Three art alums come home to AQ

Left to right: Ghosts, screen print on paint chips by Margaret Miller; Requiem for Lost Graces, mixed media by Joyce Recker; Influx I, charcoal on paper by Alex Whiteley. 

Story by Yashowanto Ghosh, Staff Writer

Photos courtesy of Yashowanto Ghosh / The Saint

The 2021–2022 season of Aquinas College’s Art & Music Center Gallery is off to a spectacular, nostalgic start with this year’s Homecoming show featuring some fabulous art by three alumni of the art program.  

Two of the three artists, Joyce Recker ’88 and Alex Whiteley ’16, were also in the Aquinas show Give and Let Go at Lowell Arts three years ago, so the current show feels like catching up with their new work from the pandemic.  Whiteley has 12 charcoal drawings from two series—one of four pieces called Influx (see two of them in the photographs above) from 2019–2020, another of eight pieces called Drawing from the Well from this year; the latest series involves, according to the artist’s statement, “[T]he passage of time between working sessions as a key component of the artistic process.”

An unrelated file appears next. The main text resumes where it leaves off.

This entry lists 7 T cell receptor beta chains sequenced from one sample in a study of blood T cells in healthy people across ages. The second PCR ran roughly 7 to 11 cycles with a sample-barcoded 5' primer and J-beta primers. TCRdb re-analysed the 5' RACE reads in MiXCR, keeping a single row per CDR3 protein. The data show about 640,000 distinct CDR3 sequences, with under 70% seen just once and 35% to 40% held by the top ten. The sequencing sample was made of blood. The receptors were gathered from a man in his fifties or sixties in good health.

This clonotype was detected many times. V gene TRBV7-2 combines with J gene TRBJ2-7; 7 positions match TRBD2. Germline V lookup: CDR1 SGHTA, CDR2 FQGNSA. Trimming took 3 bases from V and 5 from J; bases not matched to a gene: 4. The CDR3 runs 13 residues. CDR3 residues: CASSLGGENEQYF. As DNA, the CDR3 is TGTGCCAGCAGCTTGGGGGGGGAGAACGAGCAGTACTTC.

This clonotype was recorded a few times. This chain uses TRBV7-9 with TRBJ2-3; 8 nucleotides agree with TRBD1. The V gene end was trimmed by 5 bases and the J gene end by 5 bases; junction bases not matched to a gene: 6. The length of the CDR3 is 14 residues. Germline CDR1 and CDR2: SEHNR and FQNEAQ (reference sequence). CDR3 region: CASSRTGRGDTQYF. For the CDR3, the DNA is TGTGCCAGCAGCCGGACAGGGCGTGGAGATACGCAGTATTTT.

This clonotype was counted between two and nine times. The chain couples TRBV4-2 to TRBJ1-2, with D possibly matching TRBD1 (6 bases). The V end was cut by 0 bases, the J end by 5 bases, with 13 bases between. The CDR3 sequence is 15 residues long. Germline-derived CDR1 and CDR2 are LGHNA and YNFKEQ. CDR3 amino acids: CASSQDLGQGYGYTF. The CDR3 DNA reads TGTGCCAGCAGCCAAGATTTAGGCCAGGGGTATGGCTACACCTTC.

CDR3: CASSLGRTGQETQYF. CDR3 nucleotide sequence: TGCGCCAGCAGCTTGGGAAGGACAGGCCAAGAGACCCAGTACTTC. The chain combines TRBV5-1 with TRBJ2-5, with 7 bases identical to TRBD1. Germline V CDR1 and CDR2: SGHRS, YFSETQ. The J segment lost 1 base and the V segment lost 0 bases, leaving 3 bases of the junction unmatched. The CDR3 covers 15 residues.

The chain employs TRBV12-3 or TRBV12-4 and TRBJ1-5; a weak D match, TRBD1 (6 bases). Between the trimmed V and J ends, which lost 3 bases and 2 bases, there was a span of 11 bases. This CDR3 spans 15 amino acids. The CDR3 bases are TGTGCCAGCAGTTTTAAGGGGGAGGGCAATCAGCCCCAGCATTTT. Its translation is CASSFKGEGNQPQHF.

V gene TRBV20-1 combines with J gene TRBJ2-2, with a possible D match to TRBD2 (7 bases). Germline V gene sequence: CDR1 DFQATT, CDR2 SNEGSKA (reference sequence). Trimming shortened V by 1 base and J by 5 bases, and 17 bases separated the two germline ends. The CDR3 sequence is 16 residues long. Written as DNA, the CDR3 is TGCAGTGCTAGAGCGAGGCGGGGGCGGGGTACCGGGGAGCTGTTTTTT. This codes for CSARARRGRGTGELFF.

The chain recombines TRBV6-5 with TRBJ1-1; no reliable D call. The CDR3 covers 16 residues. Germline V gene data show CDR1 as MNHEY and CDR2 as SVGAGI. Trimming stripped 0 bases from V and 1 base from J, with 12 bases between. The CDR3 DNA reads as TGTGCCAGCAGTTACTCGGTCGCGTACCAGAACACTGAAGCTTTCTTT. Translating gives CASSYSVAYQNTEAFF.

Recker’s mixed media pieces in the show have alludes to home as a recurring theme. Professor Dana Freeman, Chair of the Art Department and director of the gallery, pointed out Recker’s latest piece, Seeking Stillness (see photograph above), which also incorporates photography (and cast shadows) to powerful effect.  Another of Recker’s pieces, Longing for the Wholly Other, is dedicated to the memory of one of her friends and includes a bird’s nest she received from him once.

Left to right: Seeking Stillness, mixed media by Joyce Recker; Influx II, charcoal on paper by Alex Whiteley; part of In the Neighborhood, screen print on monotype and nails by Margaret Miller.

I remember Miller from her time at Aquinas as a ceramic artist, but her focus has shifted.  I knew she had become deeply interested in printmaking while working on her MFA at Easter Michigan University, and I was familiar (from her social media) with her prints on the theme of home—some of her pieces in the show is from that body of work.  Her other work in the show has knitting and crocheting; one of her crocheted pieces is titled Comfortable Isolation, which makes me think this might be current work.  

There will be a reception during Homecoming—from noon to 2 p.m. on Saturday, September 18—and the show will remain open up to Friday, October 1.